Like kryptonite, not getting enough snooze time can lower your willpower to make healthy food choices. An August 2013 study in Nature Communications demonstrates how sleep-deprivation alters appetite-regulating hormones and causes us to make unhealthy food choices. Researchers showed 23 participants 80 food images of high- and low-calorie meals. Participants were awarded the meals they craved the most according to their MRI scans. Researchers found that those who got less sleep craved higher-calorie foods than those who were well-rested.

The bottom line is that caffeine isn’t a substitute for sleep: “When you need to sleep you need sleep, not caffeine,” Taub-Dix says. Moreover, some coffee and energy drinks can be high in calories and sugar, so consuming too many of them can also cause you to pack on the pounds. “Cream, syrups, and sugars can turn a healthy beverage into a calorie- and fat-laden one,” Taub-Dix says. If you’re enjoying coffee, for instance, stick to low-fat milk or unsweetened dairy-free milk and avoid using syrups, sugar, whipped cream, and other calorie-dense toppings.

4. Your anxiety symptoms have become worse

For some people, one too many cups of joe can mean more than just a small case of the jitters. “The alerting effects of caffeine might increase anxiety in that it increases heart rate, muscle tension, and other physiologic signals that could overlap with anxiety,” Grandner says. Studies show that caffeine can have some anxiety-inducing effects itself. In a May 2003 study in Neuropsychopharmacology, which surveyed 100 healthy caffeine users, participants reported increased feelings of anxiety and had higher heart rates and blood pressure.

5. You have frequent headaches

You might feel a nice energy boost after loading up on caffeine in your system, but consuming a lot of it can cause something called caffeine rebound, aka caffeine withdrawal, which can make for an unrestful night. According to the National Headache Foundation (NHF), a caffeine rebound happens as a result of someone withdrawing from caffeine after consistently consuming large amounts of it—and that includes pain-relieving medications with caffeine.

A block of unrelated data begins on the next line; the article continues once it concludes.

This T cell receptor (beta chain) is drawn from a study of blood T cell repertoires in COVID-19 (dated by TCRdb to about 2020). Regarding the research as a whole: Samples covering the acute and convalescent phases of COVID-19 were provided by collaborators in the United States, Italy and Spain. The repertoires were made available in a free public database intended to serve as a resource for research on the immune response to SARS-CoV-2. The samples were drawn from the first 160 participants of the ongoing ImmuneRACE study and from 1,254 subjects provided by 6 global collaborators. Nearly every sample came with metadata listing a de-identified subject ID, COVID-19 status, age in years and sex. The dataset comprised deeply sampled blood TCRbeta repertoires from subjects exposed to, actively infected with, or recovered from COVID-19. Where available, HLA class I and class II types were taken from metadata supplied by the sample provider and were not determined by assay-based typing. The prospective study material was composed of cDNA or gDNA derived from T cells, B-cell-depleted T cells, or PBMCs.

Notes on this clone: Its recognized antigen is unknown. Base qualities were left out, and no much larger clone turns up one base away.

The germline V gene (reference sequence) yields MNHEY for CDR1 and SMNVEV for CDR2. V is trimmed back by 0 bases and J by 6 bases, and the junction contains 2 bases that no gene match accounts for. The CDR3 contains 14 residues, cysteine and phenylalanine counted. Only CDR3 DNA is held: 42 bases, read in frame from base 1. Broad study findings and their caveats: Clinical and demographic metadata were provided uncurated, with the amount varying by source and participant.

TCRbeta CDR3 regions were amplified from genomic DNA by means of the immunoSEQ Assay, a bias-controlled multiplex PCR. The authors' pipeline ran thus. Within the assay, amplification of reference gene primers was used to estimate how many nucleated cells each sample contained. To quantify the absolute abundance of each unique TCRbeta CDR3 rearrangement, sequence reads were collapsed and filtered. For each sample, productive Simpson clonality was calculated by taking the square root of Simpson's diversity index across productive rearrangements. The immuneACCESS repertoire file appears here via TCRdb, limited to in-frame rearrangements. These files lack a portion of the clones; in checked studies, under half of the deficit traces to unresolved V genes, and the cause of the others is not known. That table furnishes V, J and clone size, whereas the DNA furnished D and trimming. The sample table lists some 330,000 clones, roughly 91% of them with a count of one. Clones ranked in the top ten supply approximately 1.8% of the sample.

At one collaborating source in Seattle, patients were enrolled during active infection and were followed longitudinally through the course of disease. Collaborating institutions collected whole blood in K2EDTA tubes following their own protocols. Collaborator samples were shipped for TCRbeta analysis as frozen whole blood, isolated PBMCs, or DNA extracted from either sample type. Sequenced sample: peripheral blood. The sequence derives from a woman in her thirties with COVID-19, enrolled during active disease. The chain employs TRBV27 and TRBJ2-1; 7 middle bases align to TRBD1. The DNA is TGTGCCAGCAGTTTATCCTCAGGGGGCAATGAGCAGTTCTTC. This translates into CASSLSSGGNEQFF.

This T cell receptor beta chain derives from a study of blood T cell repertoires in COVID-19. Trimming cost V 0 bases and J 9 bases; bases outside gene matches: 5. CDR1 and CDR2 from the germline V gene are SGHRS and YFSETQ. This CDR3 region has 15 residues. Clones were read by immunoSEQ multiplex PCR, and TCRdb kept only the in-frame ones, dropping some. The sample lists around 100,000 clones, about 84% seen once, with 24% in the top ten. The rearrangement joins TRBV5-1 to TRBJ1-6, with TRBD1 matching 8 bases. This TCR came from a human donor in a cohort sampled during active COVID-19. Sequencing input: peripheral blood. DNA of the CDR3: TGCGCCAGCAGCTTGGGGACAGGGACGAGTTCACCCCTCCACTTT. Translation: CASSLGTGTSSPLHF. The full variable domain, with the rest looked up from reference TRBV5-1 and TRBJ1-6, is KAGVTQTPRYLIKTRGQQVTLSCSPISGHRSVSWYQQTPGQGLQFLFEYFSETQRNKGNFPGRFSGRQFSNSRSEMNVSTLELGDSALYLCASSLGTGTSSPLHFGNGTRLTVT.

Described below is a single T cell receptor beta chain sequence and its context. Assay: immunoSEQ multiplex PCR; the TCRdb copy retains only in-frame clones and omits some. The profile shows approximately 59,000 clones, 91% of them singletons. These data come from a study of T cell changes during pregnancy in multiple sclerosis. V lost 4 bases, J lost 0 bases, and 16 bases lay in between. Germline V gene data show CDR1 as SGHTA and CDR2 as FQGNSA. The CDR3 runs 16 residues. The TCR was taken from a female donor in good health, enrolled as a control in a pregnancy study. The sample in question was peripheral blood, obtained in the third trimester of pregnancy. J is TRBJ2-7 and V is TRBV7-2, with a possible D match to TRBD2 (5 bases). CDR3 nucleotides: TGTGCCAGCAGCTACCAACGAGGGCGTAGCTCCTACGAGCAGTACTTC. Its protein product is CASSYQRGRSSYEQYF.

“The effect of caffeine on headaches is due to the fact that caffeine narrows blood vessels—a process called vasoconstriction—and then the vessels relax, causing vasodilation. This sudden expanding of blood vessels can cause headaches,” Grandner says. “And withdrawal from caffeine can also affect blood vessels, which can also cause headaches. These effects should wear off once the caffeine effects wear off.”

If you’re prone to headaches and migraines, the NHF says it’s wise to err on the safe side and avoid caffeine. An August 2019 study in The American Journal of Medicine surveyed 101 adults with episodic migraines and asked them to report their daily caffeinated beverage intake. Researchers found a higher incidence of migraines on days when people consumed caffeinated beverages versus on days they didn’t.

Still, the research linking caffeine and headaches remains largely unclear, as the amount of caffeine consumed that causes headaches hasn’t been widely studied. But if you want to play it safe (and get a good night’s sleep), limit caffeine as much as possible, especially if you’re prone to headaches.

Related: What happens to your body when you don’t get enough sleep

6. You have nausea and an upset stomach

Another reason caffeine might be keeping you up at night is that it can stimulate your gastrointestinal tract. “For some people, caffeine causes an upset, jittery stomach, and in some cases, this problem comes with diarrhea and discomfort,” Taub-Dix says. “This uncomfortable feeling can also be a disruptor of a good night’s sleep.” That’s because coffee, for example, contains acids that can irritate your stomach lining. “There are several effects of caffeine on the digestive system, including increasing stomach acid release, increased reflux, and muscle movements in the large intestine,” Grandner says.

How to reduce your caffeine intake for better sleep

Be mindful that certain foods and other beverages also contain caffeine—it’s not just your java habit you need to keep in check. Taub-Dix says tea, chocolate, soda, energy drinks, pre-workout sports drinks, and even medicines and supplements are other sources of caffeine. So while you may only have one cup of coffee in the morning, you might be consuming more caffeine than you realize.

To help you reduce your caffeine intake, Taub-Dix recommends enjoying half-decaf coffee with half-regular coffee. “Slowly change the ratios to wean off of the caffeine altogether,” she says.

Looking to sip on something soothing before bed? These are the best teas for a good night’s sleep.

Tiffany Ayuda is a New York City-based editor and writer passionate about fitness, nutrition, health, and wellness. She has held previous editorial roles at Prevention, Eat This, Not That, Daily Burn, and Everyday Health. Tiffany is also a certified personal trainer through the American Council on Exercise. When she's not writing or working up a sweat, Tiffany enjoys cooking up healthy meals in her Brooklyn kitchen.